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Unit 1 back in action


SHERIA BRATHWAITE

Unit 1 back in action

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Businesses operating on the South Coast and residents there should be getting more relief following some improvements to the Bridgetown Sewage Treatment Plant.

Yesterday, Processing Unit 1 was operating again after being out of service for the past two years.

Some of the sewage from the South Coast plant had been piped to the Bridgetown plant but when Unit 1 became faulty, it was diverted.

Minister of Energy and Water Resources Wilfred Abrahams deemed the $400 000 emergency fix at the plant a success.

“When we started to clean out the tank, everything that could be wrong was wrong . . . . It wasn’t simply a clean and a pretty-up,” he said.

“In the last three weeks, we have managed to entirely rebuild this Processing Unit to the point where, unless something really unforeseen happens, we don’t think we have to look back at this unit for another 15 years, with the exception of routine maintenance.

“When we started the works, this tank was down entirely and the other tank, which represented half of the processing power, was operating at less than a quarter capacity.

“Right now, we have one fully functioning tank, which is half capacity of the plant, and we are taking the other one offline very shortly to do the fix on that as well. When we finish that one, we expect to be at 100 per cent.”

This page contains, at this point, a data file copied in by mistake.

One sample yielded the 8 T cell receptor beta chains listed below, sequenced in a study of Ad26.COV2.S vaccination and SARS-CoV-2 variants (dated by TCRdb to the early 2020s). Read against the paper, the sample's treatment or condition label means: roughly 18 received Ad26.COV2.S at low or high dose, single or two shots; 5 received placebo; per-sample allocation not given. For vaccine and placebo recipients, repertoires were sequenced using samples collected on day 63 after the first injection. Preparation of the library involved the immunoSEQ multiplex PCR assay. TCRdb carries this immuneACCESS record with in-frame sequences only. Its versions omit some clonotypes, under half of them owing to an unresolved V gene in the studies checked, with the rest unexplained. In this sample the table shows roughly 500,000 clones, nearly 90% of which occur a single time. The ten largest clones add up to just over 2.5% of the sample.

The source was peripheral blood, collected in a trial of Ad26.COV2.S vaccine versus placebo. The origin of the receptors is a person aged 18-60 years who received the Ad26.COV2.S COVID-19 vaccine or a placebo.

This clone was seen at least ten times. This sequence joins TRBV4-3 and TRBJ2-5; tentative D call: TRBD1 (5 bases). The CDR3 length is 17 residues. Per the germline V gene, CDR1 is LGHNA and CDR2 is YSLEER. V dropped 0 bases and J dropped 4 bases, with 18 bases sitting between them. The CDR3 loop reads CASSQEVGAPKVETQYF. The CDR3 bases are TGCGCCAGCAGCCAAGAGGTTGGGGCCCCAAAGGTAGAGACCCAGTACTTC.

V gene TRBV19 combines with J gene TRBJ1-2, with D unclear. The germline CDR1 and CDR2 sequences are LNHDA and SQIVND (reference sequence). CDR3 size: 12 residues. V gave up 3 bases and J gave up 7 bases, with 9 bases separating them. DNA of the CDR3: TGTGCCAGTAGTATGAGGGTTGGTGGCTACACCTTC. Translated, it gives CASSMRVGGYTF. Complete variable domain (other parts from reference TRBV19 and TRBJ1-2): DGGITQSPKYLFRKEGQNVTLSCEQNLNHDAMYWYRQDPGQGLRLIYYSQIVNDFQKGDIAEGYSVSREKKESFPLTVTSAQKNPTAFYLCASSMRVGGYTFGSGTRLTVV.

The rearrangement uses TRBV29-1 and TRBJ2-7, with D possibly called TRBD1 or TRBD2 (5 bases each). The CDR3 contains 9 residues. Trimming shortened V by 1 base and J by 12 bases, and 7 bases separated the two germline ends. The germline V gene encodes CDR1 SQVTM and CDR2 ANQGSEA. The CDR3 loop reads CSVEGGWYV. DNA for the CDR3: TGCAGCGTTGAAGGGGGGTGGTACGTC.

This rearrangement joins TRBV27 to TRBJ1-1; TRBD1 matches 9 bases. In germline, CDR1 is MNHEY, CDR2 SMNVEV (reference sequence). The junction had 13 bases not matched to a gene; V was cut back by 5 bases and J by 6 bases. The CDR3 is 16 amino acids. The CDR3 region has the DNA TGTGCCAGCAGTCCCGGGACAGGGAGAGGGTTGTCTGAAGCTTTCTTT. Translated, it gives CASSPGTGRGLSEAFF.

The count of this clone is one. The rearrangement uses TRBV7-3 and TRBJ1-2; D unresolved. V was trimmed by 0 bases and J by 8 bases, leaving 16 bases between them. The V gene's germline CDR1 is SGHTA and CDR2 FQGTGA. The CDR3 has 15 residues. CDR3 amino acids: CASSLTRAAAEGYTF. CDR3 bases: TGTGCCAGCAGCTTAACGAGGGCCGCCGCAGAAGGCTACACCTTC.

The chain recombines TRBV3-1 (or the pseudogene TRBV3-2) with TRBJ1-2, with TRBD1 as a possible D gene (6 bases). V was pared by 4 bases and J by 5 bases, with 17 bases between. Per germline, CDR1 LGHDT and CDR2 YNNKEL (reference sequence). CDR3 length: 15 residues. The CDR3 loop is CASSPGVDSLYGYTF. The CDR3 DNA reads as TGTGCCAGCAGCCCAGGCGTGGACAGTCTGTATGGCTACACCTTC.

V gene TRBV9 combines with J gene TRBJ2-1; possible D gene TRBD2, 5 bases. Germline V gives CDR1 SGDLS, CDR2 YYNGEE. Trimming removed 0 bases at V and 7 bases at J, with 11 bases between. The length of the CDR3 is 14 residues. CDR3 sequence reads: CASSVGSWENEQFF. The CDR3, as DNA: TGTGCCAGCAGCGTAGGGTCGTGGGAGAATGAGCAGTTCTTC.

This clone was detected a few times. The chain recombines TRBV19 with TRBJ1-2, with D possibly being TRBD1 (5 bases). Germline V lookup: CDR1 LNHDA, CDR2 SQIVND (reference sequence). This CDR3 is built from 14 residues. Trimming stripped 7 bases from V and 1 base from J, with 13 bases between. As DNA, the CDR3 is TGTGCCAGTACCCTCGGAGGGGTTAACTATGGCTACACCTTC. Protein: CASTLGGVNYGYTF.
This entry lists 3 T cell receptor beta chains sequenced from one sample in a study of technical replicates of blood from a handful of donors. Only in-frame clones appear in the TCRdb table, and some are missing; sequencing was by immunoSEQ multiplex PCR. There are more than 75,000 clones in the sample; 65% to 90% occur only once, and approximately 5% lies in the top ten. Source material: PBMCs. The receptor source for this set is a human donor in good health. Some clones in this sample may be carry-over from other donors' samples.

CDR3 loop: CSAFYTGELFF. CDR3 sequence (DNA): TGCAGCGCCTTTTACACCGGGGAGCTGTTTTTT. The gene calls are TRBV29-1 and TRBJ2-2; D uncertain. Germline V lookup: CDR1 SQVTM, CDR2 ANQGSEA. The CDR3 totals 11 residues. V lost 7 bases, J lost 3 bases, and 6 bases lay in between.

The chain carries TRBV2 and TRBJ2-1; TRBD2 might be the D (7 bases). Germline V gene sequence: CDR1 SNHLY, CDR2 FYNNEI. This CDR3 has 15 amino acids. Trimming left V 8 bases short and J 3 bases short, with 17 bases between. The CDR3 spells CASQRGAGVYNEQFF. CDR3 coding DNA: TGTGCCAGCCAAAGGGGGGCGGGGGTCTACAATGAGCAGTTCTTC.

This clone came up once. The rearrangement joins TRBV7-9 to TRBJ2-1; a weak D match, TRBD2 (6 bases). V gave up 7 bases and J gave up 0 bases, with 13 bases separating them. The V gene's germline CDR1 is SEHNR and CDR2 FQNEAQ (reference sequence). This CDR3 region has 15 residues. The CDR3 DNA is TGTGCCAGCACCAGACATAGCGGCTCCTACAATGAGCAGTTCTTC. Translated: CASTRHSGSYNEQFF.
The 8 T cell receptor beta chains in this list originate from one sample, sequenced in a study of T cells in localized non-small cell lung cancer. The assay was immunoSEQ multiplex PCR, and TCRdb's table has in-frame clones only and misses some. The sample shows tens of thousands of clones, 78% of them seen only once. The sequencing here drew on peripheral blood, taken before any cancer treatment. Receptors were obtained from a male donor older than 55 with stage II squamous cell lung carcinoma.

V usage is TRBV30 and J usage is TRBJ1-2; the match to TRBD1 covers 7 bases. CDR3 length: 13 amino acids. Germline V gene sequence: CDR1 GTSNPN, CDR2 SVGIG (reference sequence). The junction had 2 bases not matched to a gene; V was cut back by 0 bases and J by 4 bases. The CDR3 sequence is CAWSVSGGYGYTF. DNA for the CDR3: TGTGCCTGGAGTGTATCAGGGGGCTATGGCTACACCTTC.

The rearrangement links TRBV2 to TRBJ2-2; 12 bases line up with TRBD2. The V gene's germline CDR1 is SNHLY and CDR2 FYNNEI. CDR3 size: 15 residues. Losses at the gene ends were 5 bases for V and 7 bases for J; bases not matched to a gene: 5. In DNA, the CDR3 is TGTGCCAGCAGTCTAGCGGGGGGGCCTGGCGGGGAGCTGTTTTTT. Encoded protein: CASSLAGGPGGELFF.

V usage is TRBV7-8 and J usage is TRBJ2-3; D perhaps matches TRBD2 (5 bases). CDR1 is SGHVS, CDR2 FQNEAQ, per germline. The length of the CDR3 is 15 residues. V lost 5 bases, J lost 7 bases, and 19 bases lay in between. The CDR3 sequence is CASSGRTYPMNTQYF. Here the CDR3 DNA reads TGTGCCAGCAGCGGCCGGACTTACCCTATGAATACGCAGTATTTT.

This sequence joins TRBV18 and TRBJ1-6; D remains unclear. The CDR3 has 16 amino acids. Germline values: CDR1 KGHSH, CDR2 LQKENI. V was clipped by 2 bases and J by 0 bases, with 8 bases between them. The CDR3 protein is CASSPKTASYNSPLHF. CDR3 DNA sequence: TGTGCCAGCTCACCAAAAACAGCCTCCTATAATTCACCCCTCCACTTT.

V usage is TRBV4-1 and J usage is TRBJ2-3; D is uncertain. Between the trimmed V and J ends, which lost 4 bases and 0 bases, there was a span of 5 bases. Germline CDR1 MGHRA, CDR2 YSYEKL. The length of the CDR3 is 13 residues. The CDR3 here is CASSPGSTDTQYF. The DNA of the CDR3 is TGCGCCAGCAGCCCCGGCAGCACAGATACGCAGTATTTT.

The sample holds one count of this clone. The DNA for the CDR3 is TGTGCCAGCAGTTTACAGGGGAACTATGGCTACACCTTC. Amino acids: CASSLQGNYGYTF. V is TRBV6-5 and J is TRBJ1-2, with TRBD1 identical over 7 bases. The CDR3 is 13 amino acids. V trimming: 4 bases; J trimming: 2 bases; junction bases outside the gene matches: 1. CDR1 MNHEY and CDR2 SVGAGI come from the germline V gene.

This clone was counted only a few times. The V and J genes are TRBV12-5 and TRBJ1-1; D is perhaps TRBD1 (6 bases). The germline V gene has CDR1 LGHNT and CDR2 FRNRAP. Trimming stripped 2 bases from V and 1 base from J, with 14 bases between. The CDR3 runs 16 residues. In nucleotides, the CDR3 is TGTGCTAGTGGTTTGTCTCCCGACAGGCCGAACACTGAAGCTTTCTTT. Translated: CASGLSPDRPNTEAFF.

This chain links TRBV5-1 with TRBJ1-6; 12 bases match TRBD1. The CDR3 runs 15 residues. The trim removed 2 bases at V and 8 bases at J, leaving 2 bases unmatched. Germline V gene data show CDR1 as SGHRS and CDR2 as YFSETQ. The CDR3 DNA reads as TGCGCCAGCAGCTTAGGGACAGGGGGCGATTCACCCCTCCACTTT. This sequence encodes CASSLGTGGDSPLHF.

Abrahams and general manager of the Barbados Water Authority, Keithroy Halliday, thanked the workers who they said went the extra mile to get the task completed.

Abrahams said some of the parts needed to finish the job were not readily available, and the engineering and welding teams had to utilise what material was at their disposal to find solutions.

It took five skip trucks, two cranes, two Bobcats, a hazmat (hazardous materials) team of eight men, two paramedics and a team of health and safety officers to undertake the job.

About 758 cubic metres of sludge were removed from the Processing Unit and disposed in a specially created spot at the Mangrove Landfill.

Now back in operation, Unit 1 would hold about a million gallons of wastewater, which would be treated and disposed of as effluent.

The project, which saw the removal of debris, bush and plants from the unit; repair and re-installation of a 35-foot, three-ton bridge; the cleaning, repair and replacement of pipes and diffusers; clearing of valves and the repair of a 12-inch airline, was supposed to have taken two weeks but due to rainfall last week was delayed by a few days. (SB)

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